Browse Prior Art Database

Screwdriving Process Control Using Driver RPM Instrumentation

IP.com Disclosure Number: IPCOM000122254D
Original Publication Date: 1991-Nov-01
Included in the Prior Art Database: 2005-Apr-04
Document File: 3 page(s) / 73K

Publishing Venue

IBM

Related People

Mason, JE: AUTHOR [+4]

Abstract

In any automated screwdriving process it is important to detect when a screw jams so that corrective action can take place. In this article we propose the use of an encoder attached to the rotating portion of an electric screwdriver. Fig. 1 shows how a standard angle encoder was attached to a motor shaft of a standard (HIOS) electric screwdriver along with Fig. 2 which shows the details of that attachment. Note that this attachment was made to an existing driver without changing the size of the driver.

This text was extracted from an ASCII text file.
This is the abbreviated version, containing approximately 93% of the total text.

Screwdriving Process Control Using Driver RPM Instrumentation

      In any automated screwdriving process it is important to
detect when a screw jams so that corrective action can take place.
In this article we propose the use of an encoder attached to the
rotating portion of an electric screwdriver. Fig. 1 shows how a
standard angle encoder was attached to a motor shaft of a standard
(HIOS) electric screwdriver along with Fig. 2 which shows the details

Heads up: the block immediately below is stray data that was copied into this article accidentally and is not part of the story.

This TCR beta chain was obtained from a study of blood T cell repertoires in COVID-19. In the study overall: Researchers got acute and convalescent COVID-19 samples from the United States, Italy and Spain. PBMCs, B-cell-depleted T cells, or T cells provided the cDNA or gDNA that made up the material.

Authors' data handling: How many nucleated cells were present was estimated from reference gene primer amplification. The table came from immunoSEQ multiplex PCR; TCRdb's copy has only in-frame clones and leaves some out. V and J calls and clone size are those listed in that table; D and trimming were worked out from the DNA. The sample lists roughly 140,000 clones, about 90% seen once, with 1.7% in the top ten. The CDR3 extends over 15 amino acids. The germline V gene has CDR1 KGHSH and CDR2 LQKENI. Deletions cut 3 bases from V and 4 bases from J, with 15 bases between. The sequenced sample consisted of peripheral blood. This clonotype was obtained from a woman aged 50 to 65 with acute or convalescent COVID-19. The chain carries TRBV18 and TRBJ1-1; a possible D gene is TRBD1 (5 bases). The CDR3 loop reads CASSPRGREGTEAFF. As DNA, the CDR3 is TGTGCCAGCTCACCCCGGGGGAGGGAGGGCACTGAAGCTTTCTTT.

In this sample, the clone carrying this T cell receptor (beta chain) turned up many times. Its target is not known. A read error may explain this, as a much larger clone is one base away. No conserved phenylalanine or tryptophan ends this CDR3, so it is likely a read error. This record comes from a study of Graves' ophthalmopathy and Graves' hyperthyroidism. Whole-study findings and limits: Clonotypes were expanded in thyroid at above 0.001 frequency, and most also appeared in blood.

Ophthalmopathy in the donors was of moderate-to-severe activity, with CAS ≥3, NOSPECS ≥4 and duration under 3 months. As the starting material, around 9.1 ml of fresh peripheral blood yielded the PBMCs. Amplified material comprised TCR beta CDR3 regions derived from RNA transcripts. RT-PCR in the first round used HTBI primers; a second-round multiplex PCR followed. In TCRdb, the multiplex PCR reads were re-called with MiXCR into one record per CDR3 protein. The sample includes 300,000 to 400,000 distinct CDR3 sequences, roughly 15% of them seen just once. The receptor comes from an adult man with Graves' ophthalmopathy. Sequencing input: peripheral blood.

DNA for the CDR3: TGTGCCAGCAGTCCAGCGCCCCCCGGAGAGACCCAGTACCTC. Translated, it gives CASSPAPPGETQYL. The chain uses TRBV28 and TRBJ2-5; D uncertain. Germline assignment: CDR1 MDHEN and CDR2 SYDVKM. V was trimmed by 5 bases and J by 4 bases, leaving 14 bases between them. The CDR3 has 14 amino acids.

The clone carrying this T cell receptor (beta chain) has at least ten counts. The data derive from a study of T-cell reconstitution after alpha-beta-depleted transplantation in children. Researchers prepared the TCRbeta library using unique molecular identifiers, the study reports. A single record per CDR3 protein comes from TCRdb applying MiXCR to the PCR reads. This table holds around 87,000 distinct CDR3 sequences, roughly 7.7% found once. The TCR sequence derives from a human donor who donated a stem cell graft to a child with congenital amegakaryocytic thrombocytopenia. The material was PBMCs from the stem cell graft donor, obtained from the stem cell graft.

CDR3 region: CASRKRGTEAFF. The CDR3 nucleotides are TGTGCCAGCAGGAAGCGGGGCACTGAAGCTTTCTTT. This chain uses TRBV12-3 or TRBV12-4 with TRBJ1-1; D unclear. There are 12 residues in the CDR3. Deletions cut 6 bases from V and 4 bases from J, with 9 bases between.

of that attachment. Note that this attachment was made to an existing
driver without changing the size of the driver.

      A general layout of how the sensor would be used is shown in
the form of a block diagram given in Fig. 3.  The main objective is
for the encoder to measure the number of turns which the screw makes
after contact with the work piece is made.  This number is then
compared to the number of turns required to complete the screwdriving
process based on the pitch and length of the screw.  Furthermore, the
signal from the encoder could be differentiated to measure driver
RPM.  Then, if the driver stops rotating before the expected number
of rotations was completed, it would signal that the screw had jammed
and corrective action could be taken (e.g., the driver reverses to
back out the screw or the operator is called).  A simple block
diagram of this process is shown in Fig. 4.

      As previously mentioned, counting the number of turns and
comparing that to the required number is contingent o...